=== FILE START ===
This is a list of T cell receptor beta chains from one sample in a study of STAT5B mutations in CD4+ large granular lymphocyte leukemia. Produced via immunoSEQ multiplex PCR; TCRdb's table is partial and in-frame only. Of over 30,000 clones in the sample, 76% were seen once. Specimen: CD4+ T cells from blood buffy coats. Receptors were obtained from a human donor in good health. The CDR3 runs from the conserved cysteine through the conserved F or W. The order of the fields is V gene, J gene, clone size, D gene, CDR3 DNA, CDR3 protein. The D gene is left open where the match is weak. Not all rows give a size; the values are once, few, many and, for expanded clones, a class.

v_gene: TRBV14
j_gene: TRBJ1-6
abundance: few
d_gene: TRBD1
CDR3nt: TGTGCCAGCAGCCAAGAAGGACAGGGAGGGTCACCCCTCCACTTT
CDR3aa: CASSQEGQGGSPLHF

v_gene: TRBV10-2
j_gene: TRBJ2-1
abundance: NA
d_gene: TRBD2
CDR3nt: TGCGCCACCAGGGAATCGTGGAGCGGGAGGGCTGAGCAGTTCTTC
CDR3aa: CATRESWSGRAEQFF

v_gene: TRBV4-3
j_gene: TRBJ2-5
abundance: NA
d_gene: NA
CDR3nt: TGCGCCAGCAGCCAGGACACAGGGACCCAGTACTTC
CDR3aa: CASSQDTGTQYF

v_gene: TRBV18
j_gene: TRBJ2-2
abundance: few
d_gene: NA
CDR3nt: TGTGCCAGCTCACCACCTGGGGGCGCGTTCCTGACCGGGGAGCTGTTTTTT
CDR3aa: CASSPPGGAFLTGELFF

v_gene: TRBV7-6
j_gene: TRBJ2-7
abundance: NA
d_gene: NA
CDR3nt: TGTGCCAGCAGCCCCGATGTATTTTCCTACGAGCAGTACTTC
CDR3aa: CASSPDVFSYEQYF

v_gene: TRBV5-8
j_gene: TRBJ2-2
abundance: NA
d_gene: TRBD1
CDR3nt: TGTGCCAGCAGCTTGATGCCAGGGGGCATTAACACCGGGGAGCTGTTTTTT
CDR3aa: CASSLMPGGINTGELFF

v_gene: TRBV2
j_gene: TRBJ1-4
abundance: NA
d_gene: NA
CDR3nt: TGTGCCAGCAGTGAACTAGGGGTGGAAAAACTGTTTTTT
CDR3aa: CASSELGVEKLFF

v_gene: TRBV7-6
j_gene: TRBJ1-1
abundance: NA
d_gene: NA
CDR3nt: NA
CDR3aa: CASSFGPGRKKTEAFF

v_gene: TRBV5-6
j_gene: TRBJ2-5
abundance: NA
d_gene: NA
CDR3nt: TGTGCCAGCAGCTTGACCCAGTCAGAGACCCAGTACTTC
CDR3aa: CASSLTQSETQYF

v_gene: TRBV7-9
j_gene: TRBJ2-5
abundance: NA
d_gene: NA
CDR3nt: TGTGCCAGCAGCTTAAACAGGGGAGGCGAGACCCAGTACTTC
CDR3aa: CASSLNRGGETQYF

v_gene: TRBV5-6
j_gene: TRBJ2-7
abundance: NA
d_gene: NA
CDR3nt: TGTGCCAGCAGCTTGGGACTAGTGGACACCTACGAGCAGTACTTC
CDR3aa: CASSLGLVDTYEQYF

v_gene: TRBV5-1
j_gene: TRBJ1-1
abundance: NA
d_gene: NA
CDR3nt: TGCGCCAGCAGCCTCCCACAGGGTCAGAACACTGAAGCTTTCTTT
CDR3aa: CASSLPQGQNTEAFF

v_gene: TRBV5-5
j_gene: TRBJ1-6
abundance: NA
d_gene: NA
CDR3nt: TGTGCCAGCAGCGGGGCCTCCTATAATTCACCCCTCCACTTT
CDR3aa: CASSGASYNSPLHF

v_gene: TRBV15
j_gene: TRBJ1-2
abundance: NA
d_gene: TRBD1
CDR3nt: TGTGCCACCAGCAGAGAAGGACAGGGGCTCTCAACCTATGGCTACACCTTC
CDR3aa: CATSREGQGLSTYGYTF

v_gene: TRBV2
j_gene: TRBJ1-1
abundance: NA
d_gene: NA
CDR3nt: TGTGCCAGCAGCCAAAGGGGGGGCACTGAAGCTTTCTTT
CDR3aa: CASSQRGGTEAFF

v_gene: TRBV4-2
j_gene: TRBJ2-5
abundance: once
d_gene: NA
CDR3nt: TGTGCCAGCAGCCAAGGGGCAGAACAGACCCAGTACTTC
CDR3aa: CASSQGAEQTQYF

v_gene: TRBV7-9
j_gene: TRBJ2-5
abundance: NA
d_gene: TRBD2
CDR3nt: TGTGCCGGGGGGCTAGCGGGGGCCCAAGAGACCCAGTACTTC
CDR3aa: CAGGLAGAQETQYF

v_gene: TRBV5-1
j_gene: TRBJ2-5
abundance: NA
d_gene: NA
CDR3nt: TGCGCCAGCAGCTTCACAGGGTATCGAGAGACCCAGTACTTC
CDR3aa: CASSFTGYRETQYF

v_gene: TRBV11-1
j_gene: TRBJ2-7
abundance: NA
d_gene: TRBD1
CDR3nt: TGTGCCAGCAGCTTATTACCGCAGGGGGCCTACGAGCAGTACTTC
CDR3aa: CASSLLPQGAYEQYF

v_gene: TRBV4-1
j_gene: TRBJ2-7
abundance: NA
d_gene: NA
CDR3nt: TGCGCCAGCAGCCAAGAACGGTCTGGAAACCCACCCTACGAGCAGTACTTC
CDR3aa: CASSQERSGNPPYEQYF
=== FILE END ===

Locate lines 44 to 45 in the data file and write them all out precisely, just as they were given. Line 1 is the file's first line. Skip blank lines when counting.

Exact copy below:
v_gene: TRBV7-6
j_gene: TRBJ1-1